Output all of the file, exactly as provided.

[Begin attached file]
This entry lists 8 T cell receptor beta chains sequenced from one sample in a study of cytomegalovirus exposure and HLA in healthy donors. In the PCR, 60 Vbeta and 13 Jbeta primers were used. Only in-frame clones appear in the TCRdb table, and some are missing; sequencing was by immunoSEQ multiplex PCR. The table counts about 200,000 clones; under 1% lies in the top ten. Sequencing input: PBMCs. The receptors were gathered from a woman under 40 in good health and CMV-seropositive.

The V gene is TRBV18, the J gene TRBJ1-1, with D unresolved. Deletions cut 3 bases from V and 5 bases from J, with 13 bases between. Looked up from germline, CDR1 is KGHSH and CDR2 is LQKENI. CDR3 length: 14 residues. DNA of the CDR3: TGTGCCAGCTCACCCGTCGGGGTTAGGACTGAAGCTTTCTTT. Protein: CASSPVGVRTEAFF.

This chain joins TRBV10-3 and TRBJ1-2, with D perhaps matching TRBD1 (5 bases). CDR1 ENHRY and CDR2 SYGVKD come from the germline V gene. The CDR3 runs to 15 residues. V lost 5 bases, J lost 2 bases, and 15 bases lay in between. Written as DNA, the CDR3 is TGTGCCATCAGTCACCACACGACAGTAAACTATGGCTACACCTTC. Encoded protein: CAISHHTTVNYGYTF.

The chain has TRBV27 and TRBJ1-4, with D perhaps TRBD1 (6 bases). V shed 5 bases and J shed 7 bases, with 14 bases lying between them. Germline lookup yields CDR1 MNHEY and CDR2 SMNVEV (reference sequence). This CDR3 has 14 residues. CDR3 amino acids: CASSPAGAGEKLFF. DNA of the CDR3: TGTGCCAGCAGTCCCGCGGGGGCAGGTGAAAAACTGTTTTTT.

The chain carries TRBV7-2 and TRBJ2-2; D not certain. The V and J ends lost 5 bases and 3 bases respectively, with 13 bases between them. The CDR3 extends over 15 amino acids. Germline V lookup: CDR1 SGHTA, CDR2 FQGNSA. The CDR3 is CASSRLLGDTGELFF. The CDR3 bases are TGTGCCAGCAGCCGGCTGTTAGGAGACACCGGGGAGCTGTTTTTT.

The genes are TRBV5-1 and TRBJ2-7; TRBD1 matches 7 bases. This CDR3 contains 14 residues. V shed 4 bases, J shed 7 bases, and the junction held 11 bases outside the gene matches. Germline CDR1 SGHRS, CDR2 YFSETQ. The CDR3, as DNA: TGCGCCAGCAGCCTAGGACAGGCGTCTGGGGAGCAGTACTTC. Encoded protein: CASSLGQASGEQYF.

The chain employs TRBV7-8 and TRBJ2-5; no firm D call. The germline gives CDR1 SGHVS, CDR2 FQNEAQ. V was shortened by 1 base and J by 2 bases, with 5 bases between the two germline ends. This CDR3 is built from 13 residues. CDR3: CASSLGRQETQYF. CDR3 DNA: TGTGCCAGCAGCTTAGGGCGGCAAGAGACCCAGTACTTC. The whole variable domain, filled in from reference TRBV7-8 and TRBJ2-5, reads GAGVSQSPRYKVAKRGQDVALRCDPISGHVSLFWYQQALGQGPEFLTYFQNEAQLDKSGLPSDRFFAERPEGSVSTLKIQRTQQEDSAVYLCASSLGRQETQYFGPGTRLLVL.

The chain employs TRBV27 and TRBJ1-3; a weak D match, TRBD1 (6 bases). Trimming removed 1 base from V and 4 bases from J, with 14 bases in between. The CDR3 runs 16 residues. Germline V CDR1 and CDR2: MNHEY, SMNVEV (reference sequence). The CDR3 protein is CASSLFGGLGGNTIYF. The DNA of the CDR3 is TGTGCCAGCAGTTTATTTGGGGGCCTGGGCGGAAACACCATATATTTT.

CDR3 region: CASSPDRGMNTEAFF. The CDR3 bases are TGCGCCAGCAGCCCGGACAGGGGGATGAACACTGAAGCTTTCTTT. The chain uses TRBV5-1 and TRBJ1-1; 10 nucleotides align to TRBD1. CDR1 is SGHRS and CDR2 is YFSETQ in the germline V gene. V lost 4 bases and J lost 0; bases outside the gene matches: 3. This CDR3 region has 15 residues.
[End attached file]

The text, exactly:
This entry lists 8 T cell receptor beta chains sequenced from one sample in a study of cytomegalovirus exposure and HLA in healthy donors. In the PCR, 60 Vbeta and 13 Jbeta primers were used. Only in-frame clones appear in the TCRdb table, and some are missing; sequencing was by immunoSEQ multiplex PCR. The table counts about 200,000 clones; under 1% lies in the top ten. Sequencing input: PBMCs. The receptors were gathered from a woman under 40 in good health and CMV-seropositive.

The V gene is TRBV18, the J gene TRBJ1-1, with D unresolved. Deletions cut 3 bases from V and 5 bases from J, with 13 bases between. Looked up from germline, CDR1 is KGHSH and CDR2 is LQKENI. CDR3 length: 14 residues. DNA of the CDR3: TGTGCCAGCTCACCCGTCGGGGTTAGGACTGAAGCTTTCTTT. Protein: CASSPVGVRTEAFF.

This chain joins TRBV10-3 and TRBJ1-2, with D perhaps matching TRBD1 (5 bases). CDR1 ENHRY and CDR2 SYGVKD come from the germline V gene. The CDR3 runs to 15 residues. V lost 5 bases, J lost 2 bases, and 15 bases lay in between. Written as DNA, the CDR3 is TGTGCCATCAGTCACCACACGACAGTAAACTATGGCTACACCTTC. Encoded protein: CAISHHTTVNYGYTF.

The chain has TRBV27 and TRBJ1-4, with D perhaps TRBD1 (6 bases). V shed 5 bases and J shed 7 bases, with 14 bases lying between them. Germline lookup yields CDR1 MNHEY and CDR2 SMNVEV (reference sequence). This CDR3 has 14 residues. CDR3 amino acids: CASSPAGAGEKLFF. DNA of the CDR3: TGTGCCAGCAGTCCCGCGGGGGCAGGTGAAAAACTGTTTTTT.

The chain carries TRBV7-2 and TRBJ2-2; D not certain. The V and J ends lost 5 bases and 3 bases respectively, with 13 bases between them. The CDR3 extends over 15 amino acids. Germline V lookup: CDR1 SGHTA, CDR2 FQGNSA. The CDR3 is CASSRLLGDTGELFF. The CDR3 bases are TGTGCCAGCAGCCGGCTGTTAGGAGACACCGGGGAGCTGTTTTTT.

The genes are TRBV5-1 and TRBJ2-7; TRBD1 matches 7 bases. This CDR3 contains 14 residues. V shed 4 bases, J shed 7 bases, and the junction held 11 bases outside the gene matches. Germline CDR1 SGHRS, CDR2 YFSETQ. The CDR3, as DNA: TGCGCCAGCAGCCTAGGACAGGCGTCTGGGGAGCAGTACTTC. Encoded protein: CASSLGQASGEQYF.

The chain employs TRBV7-8 and TRBJ2-5; no firm D call. The germline gives CDR1 SGHVS, CDR2 FQNEAQ. V was shortened by 1 base and J by 2 bases, with 5 bases between the two germline ends. This CDR3 is built from 13 residues. CDR3: CASSLGRQETQYF. CDR3 DNA: TGTGCCAGCAGCTTAGGGCGGCAAGAGACCCAGTACTTC. The whole variable domain, filled in from reference TRBV7-8 and TRBJ2-5, reads GAGVSQSPRYKVAKRGQDVALRCDPISGHVSLFWYQQALGQGPEFLTYFQNEAQLDKSGLPSDRFFAERPEGSVSTLKIQRTQQEDSAVYLCASSLGRQETQYFGPGTRLLVL.

The chain employs TRBV27 and TRBJ1-3; a weak D match, TRBD1 (6 bases). Trimming removed 1 base from V and 4 bases from J, with 14 bases in between. The CDR3 runs 16 residues. Germline V CDR1 and CDR2: MNHEY, SMNVEV (reference sequence). The CDR3 protein is CASSLFGGLGGNTIYF. The DNA of the CDR3 is TGTGCCAGCAGTTTATTTGGGGGCCTGGGCGGAAACACCATATATTTT.

CDR3 region: CASSPDRGMNTEAFF. The CDR3 bases are TGCGCCAGCAGCCCGGACAGGGGGATGAACACTGAAGCTTTCTTT. The chain uses TRBV5-1 and TRBJ1-1; 10 nucleotides align to TRBD1. CDR1 is SGHRS and CDR2 is YFSETQ in the germline V gene. V lost 4 bases and J lost 0; bases outside the gene matches: 3. This CDR3 region has 15 residues.